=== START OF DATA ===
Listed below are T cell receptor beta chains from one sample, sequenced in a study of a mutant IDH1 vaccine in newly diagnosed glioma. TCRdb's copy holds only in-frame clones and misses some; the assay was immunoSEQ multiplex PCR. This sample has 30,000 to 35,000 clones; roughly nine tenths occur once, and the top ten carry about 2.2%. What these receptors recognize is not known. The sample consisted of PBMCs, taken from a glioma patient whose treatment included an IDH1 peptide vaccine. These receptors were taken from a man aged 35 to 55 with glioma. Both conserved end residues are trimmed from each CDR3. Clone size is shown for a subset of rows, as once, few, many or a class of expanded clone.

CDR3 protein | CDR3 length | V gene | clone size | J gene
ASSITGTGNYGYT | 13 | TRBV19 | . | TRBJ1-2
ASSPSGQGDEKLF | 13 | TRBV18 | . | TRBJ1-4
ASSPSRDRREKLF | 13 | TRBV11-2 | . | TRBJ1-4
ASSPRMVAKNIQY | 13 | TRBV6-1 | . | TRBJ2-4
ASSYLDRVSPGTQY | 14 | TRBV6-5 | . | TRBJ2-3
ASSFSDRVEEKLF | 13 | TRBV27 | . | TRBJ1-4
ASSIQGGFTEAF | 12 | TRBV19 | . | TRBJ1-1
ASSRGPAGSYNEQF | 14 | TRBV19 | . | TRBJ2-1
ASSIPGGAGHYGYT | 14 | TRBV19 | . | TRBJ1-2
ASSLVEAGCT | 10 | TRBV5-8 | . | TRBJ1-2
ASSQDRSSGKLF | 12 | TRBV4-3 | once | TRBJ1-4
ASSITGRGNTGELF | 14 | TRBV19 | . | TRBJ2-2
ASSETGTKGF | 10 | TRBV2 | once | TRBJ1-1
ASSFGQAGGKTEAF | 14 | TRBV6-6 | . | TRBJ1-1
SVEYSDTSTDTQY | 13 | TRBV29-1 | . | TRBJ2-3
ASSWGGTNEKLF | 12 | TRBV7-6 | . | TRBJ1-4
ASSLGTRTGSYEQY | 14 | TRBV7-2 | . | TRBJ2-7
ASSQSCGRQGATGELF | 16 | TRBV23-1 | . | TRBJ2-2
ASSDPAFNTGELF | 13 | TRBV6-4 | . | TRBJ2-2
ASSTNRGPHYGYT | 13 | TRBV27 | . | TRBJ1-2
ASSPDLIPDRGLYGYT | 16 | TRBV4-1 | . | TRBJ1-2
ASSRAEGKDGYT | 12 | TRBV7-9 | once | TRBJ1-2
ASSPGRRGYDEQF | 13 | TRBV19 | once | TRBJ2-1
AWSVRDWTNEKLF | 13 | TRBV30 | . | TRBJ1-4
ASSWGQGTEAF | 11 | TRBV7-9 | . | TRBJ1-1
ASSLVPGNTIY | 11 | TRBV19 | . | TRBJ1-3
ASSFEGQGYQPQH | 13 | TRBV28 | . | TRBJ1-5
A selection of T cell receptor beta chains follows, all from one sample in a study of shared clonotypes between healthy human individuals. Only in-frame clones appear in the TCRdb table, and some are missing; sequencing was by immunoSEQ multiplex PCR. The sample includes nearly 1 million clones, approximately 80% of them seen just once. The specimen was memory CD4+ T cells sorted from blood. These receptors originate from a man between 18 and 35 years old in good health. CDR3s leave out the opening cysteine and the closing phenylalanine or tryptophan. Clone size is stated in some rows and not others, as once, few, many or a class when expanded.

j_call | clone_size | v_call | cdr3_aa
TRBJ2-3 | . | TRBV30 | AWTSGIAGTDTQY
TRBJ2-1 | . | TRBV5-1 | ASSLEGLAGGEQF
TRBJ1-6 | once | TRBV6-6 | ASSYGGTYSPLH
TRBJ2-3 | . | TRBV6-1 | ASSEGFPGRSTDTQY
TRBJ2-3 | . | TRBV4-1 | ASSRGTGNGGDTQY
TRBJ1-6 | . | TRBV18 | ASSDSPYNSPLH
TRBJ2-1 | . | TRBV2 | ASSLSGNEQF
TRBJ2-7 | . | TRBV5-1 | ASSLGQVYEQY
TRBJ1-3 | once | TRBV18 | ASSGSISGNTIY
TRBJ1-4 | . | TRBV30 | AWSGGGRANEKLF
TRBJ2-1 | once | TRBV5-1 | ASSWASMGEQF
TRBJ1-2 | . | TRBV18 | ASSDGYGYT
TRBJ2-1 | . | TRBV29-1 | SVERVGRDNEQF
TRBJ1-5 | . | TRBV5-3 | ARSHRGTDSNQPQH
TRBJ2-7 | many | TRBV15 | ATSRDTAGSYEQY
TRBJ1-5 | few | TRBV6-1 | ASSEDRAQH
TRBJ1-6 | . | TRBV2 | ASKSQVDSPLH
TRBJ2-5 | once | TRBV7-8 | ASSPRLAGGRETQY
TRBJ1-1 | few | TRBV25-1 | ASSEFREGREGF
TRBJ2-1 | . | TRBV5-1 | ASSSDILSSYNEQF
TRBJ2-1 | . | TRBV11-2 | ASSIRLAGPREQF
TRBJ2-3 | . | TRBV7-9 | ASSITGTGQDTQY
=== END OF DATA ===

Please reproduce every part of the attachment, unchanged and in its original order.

Listed below are T cell receptor beta chains from one sample, sequenced in a study of a mutant IDH1 vaccine in newly diagnosed glioma. TCRdb's copy holds only in-frame clones and misses some; the assay was immunoSEQ multiplex PCR. This sample has 30,000 to 35,000 clones; roughly nine tenths occur once, and the top ten carry about 2.2%. What these receptors recognize is not known. The sample consisted of PBMCs, taken from a glioma patient whose treatment included an IDH1 peptide vaccine. These receptors were taken from a man aged 35 to 55 with glioma. Both conserved end residues are trimmed from each CDR3. Clone size is shown for a subset of rows, as once, few, many or a class of expanded clone.

CDR3 protein | CDR3 length | V gene | clone size | J gene
ASSITGTGNYGYT | 13 | TRBV19 | . | TRBJ1-2
ASSPSGQGDEKLF | 13 | TRBV18 | . | TRBJ1-4
ASSPSRDRREKLF | 13 | TRBV11-2 | . | TRBJ1-4
ASSPRMVAKNIQY | 13 | TRBV6-1 | . | TRBJ2-4
ASSYLDRVSPGTQY | 14 | TRBV6-5 | . | TRBJ2-3
ASSFSDRVEEKLF | 13 | TRBV27 | . | TRBJ1-4
ASSIQGGFTEAF | 12 | TRBV19 | . | TRBJ1-1
ASSRGPAGSYNEQF | 14 | TRBV19 | . | TRBJ2-1
ASSIPGGAGHYGYT | 14 | TRBV19 | . | TRBJ1-2
ASSLVEAGCT | 10 | TRBV5-8 | . | TRBJ1-2
ASSQDRSSGKLF | 12 | TRBV4-3 | once | TRBJ1-4
ASSITGRGNTGELF | 14 | TRBV19 | . | TRBJ2-2
ASSETGTKGF | 10 | TRBV2 | once | TRBJ1-1
ASSFGQAGGKTEAF | 14 | TRBV6-6 | . | TRBJ1-1
SVEYSDTSTDTQY | 13 | TRBV29-1 | . | TRBJ2-3
ASSWGGTNEKLF | 12 | TRBV7-6 | . | TRBJ1-4
ASSLGTRTGSYEQY | 14 | TRBV7-2 | . | TRBJ2-7
ASSQSCGRQGATGELF | 16 | TRBV23-1 | . | TRBJ2-2
ASSDPAFNTGELF | 13 | TRBV6-4 | . | TRBJ2-2
ASSTNRGPHYGYT | 13 | TRBV27 | . | TRBJ1-2
ASSPDLIPDRGLYGYT | 16 | TRBV4-1 | . | TRBJ1-2
ASSRAEGKDGYT | 12 | TRBV7-9 | once | TRBJ1-2
ASSPGRRGYDEQF | 13 | TRBV19 | once | TRBJ2-1
AWSVRDWTNEKLF | 13 | TRBV30 | . | TRBJ1-4
ASSWGQGTEAF | 11 | TRBV7-9 | . | TRBJ1-1
ASSLVPGNTIY | 11 | TRBV19 | . | TRBJ1-3
ASSFEGQGYQPQH | 13 | TRBV28 | . | TRBJ1-5
A selection of T cell receptor beta chains follows, all from one sample in a study of shared clonotypes between healthy human individuals. Only in-frame clones appear in the TCRdb table, and some are missing; sequencing was by immunoSEQ multiplex PCR. The sample includes nearly 1 million clones, approximately 80% of them seen just once. The specimen was memory CD4+ T cells sorted from blood. These receptors originate from a man between 18 and 35 years old in good health. CDR3s leave out the opening cysteine and the closing phenylalanine or tryptophan. Clone size is stated in some rows and not others, as once, few, many or a class when expanded.

j_call | clone_size | v_call | cdr3_aa
TRBJ2-3 | . | TRBV30 | AWTSGIAGTDTQY
TRBJ2-1 | . | TRBV5-1 | ASSLEGLAGGEQF
TRBJ1-6 | once | TRBV6-6 | ASSYGGTYSPLH
TRBJ2-3 | . | TRBV6-1 | ASSEGFPGRSTDTQY
TRBJ2-3 | . | TRBV4-1 | ASSRGTGNGGDTQY
TRBJ1-6 | . | TRBV18 | ASSDSPYNSPLH
TRBJ2-1 | . | TRBV2 | ASSLSGNEQF
TRBJ2-7 | . | TRBV5-1 | ASSLGQVYEQY
TRBJ1-3 | once | TRBV18 | ASSGSISGNTIY
TRBJ1-4 | . | TRBV30 | AWSGGGRANEKLF
TRBJ2-1 | once | TRBV5-1 | ASSWASMGEQF
TRBJ1-2 | . | TRBV18 | ASSDGYGYT
TRBJ2-1 | . | TRBV29-1 | SVERVGRDNEQF
TRBJ1-5 | . | TRBV5-3 | ARSHRGTDSNQPQH
TRBJ2-7 | many | TRBV15 | ATSRDTAGSYEQY
TRBJ1-5 | few | TRBV6-1 | ASSEDRAQH
TRBJ1-6 | . | TRBV2 | ASKSQVDSPLH
TRBJ2-5 | once | TRBV7-8 | ASSPRLAGGRETQY
TRBJ1-1 | few | TRBV25-1 | ASSEFREGREGF
TRBJ2-1 | . | TRBV5-1 | ASSSDILSSYNEQF
TRBJ2-1 | . | TRBV11-2 | ASSIRLAGPREQF
TRBJ2-3 | . | TRBV7-9 | ASSITGTGQDTQY